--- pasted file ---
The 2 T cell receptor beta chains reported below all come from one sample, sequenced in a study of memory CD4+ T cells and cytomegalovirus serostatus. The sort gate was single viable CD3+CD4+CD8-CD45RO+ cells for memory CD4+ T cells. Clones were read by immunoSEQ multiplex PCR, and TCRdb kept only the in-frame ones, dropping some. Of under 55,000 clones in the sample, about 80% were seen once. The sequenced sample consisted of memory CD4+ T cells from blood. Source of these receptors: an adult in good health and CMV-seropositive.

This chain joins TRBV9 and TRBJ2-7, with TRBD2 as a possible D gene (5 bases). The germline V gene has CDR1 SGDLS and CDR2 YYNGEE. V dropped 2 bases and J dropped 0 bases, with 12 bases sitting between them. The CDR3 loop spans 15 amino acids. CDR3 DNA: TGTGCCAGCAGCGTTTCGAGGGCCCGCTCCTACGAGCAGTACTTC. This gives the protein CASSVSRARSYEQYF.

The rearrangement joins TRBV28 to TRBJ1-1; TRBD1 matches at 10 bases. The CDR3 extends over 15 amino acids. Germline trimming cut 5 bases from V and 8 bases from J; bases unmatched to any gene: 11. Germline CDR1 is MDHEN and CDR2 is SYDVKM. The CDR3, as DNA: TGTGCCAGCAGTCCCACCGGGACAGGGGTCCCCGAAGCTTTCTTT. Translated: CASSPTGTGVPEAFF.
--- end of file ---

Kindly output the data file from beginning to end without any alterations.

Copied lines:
The 2 T cell receptor beta chains reported below all come from one sample, sequenced in a study of memory CD4+ T cells and cytomegalovirus serostatus. The sort gate was single viable CD3+CD4+CD8-CD45RO+ cells for memory CD4+ T cells. Clones were read by immunoSEQ multiplex PCR, and TCRdb kept only the in-frame ones, dropping some. Of under 55,000 clones in the sample, about 80% were seen once. The sequenced sample consisted of memory CD4+ T cells from blood. Source of these receptors: an adult in good health and CMV-seropositive.

This chain joins TRBV9 and TRBJ2-7, with TRBD2 as a possible D gene (5 bases). The germline V gene has CDR1 SGDLS and CDR2 YYNGEE. V dropped 2 bases and J dropped 0 bases, with 12 bases sitting between them. The CDR3 loop spans 15 amino acids. CDR3 DNA: TGTGCCAGCAGCGTTTCGAGGGCCCGCTCCTACGAGCAGTACTTC. This gives the protein CASSVSRARSYEQYF.

The rearrangement joins TRBV28 to TRBJ1-1; TRBD1 matches at 10 bases. The CDR3 extends over 15 amino acids. Germline trimming cut 5 bases from V and 8 bases from J; bases unmatched to any gene: 11. Germline CDR1 is MDHEN and CDR2 is SYDVKM. The CDR3, as DNA: TGTGCCAGCAGTCCCACCGGGACAGGGGTCCCCGAAGCTTTCTTT. Translated: CASSPTGTGVPEAFF.